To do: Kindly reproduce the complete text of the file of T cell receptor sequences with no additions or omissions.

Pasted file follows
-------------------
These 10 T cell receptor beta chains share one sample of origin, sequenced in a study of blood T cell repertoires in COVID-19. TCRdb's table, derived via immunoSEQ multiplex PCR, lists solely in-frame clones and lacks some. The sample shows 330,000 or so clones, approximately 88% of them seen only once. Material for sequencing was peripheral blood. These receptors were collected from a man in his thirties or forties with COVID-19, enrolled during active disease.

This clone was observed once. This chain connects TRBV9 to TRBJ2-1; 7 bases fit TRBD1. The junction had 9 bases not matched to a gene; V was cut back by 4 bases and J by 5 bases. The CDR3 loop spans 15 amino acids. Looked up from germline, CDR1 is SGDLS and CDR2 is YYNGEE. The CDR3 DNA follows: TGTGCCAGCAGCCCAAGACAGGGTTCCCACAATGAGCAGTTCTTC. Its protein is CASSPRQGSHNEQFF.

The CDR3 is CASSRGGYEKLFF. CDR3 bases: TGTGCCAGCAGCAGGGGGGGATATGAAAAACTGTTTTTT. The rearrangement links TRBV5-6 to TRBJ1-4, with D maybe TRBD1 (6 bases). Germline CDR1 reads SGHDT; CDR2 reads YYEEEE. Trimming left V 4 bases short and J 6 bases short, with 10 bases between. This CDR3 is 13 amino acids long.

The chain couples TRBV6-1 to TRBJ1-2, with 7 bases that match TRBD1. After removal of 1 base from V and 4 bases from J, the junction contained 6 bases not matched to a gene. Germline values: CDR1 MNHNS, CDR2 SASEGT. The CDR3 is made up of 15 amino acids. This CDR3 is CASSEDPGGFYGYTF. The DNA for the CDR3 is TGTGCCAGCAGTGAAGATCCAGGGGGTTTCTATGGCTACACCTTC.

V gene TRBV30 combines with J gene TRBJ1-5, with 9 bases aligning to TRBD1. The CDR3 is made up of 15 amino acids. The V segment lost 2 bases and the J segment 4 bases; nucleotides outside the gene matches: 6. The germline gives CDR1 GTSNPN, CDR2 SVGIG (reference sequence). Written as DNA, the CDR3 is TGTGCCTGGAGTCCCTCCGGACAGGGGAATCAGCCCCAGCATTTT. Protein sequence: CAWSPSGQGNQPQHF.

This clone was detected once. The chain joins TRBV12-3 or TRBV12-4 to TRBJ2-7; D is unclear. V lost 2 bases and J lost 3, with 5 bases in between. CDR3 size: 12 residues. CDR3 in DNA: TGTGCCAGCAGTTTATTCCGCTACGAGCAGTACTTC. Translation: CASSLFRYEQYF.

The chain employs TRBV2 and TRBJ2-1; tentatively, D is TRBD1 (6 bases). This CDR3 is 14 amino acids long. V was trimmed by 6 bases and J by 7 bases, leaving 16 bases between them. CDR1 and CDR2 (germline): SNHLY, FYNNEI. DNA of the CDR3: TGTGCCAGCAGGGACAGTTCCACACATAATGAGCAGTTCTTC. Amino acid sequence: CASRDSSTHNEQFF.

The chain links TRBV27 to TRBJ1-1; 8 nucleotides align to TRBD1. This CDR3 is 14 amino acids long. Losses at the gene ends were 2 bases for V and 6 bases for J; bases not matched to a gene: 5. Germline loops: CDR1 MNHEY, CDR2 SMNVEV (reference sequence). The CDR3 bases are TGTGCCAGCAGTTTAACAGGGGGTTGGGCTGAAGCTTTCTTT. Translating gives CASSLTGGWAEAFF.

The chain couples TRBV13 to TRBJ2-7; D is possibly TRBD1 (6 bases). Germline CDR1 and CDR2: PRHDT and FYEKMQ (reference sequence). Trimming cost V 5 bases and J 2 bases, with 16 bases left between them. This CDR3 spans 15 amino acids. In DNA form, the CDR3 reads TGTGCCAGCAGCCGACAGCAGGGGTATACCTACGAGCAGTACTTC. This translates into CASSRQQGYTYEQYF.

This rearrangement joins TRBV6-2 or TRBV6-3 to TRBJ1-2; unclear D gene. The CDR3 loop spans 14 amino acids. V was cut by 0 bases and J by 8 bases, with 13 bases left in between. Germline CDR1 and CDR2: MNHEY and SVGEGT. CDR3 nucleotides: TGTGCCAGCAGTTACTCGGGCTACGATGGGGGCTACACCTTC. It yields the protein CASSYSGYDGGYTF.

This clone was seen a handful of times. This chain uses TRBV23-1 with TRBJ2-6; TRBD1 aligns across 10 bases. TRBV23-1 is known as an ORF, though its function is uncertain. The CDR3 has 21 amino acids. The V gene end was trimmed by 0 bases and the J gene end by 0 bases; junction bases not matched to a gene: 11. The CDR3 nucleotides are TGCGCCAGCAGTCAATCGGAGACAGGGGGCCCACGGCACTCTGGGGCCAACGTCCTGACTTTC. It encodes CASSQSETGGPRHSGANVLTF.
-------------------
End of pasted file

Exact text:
These 10 T cell receptor beta chains share one sample of origin, sequenced in a study of blood T cell repertoires in COVID-19. TCRdb's table, derived via immunoSEQ multiplex PCR, lists solely in-frame clones and lacks some. The sample shows 330,000 or so clones, approximately 88% of them seen only once. Material for sequencing was peripheral blood. These receptors were collected from a man in his thirties or forties with COVID-19, enrolled during active disease.

This clone was observed once. This chain connects TRBV9 to TRBJ2-1; 7 bases fit TRBD1. The junction had 9 bases not matched to a gene; V was cut back by 4 bases and J by 5 bases. The CDR3 loop spans 15 amino acids. Looked up from germline, CDR1 is SGDLS and CDR2 is YYNGEE. The CDR3 DNA follows: TGTGCCAGCAGCCCAAGACAGGGTTCCCACAATGAGCAGTTCTTC. Its protein is CASSPRQGSHNEQFF.

The CDR3 is CASSRGGYEKLFF. CDR3 bases: TGTGCCAGCAGCAGGGGGGGATATGAAAAACTGTTTTTT. The rearrangement links TRBV5-6 to TRBJ1-4, with D maybe TRBD1 (6 bases). Germline CDR1 reads SGHDT; CDR2 reads YYEEEE. Trimming left V 4 bases short and J 6 bases short, with 10 bases between. This CDR3 is 13 amino acids long.

The chain couples TRBV6-1 to TRBJ1-2, with 7 bases that match TRBD1. After removal of 1 base from V and 4 bases from J, the junction contained 6 bases not matched to a gene. Germline values: CDR1 MNHNS, CDR2 SASEGT. The CDR3 is made up of 15 amino acids. This CDR3 is CASSEDPGGFYGYTF. The DNA for the CDR3 is TGTGCCAGCAGTGAAGATCCAGGGGGTTTCTATGGCTACACCTTC.

V gene TRBV30 combines with J gene TRBJ1-5, with 9 bases aligning to TRBD1. The CDR3 is made up of 15 amino acids. The V segment lost 2 bases and the J segment 4 bases; nucleotides outside the gene matches: 6. The germline gives CDR1 GTSNPN, CDR2 SVGIG (reference sequence). Written as DNA, the CDR3 is TGTGCCTGGAGTCCCTCCGGACAGGGGAATCAGCCCCAGCATTTT. Protein sequence: CAWSPSGQGNQPQHF.

This clone was detected once. The chain joins TRBV12-3 or TRBV12-4 to TRBJ2-7; D is unclear. V lost 2 bases and J lost 3, with 5 bases in between. CDR3 size: 12 residues. CDR3 in DNA: TGTGCCAGCAGTTTATTCCGCTACGAGCAGTACTTC. Translation: CASSLFRYEQYF.

The chain employs TRBV2 and TRBJ2-1; tentatively, D is TRBD1 (6 bases). This CDR3 is 14 amino acids long. V was trimmed by 6 bases and J by 7 bases, leaving 16 bases between them. CDR1 and CDR2 (germline): SNHLY, FYNNEI. DNA of the CDR3: TGTGCCAGCAGGGACAGTTCCACACATAATGAGCAGTTCTTC. Amino acid sequence: CASRDSSTHNEQFF.

The chain links TRBV27 to TRBJ1-1; 8 nucleotides align to TRBD1. This CDR3 is 14 amino acids long. Losses at the gene ends were 2 bases for V and 6 bases for J; bases not matched to a gene: 5. Germline loops: CDR1 MNHEY, CDR2 SMNVEV (reference sequence). The CDR3 bases are TGTGCCAGCAGTTTAACAGGGGGTTGGGCTGAAGCTTTCTTT. Translating gives CASSLTGGWAEAFF.

The chain couples TRBV13 to TRBJ2-7; D is possibly TRBD1 (6 bases). Germline CDR1 and CDR2: PRHDT and FYEKMQ (reference sequence). Trimming cost V 5 bases and J 2 bases, with 16 bases left between them. This CDR3 spans 15 amino acids. In DNA form, the CDR3 reads TGTGCCAGCAGCCGACAGCAGGGGTATACCTACGAGCAGTACTTC. This translates into CASSRQQGYTYEQYF.

This rearrangement joins TRBV6-2 or TRBV6-3 to TRBJ1-2; unclear D gene. The CDR3 loop spans 14 amino acids. V was cut by 0 bases and J by 8 bases, with 13 bases left in between. Germline CDR1 and CDR2: MNHEY and SVGEGT. CDR3 nucleotides: TGTGCCAGCAGTTACTCGGGCTACGATGGGGGCTACACCTTC. It yields the protein CASSYSGYDGGYTF.

This clone was seen a handful of times. This chain uses TRBV23-1 with TRBJ2-6; TRBD1 aligns across 10 bases. TRBV23-1 is known as an ORF, though its function is uncertain. The CDR3 has 21 amino acids. The V gene end was trimmed by 0 bases and the J gene end by 0 bases; junction bases not matched to a gene: 11. The CDR3 nucleotides are TGCGCCAGCAGTCAATCGGAGACAGGGGGCCCACGGCACTCTGGGGCCAACGTCCTGACTTTC. It encodes CASSQSETGGPRHSGANVLTF.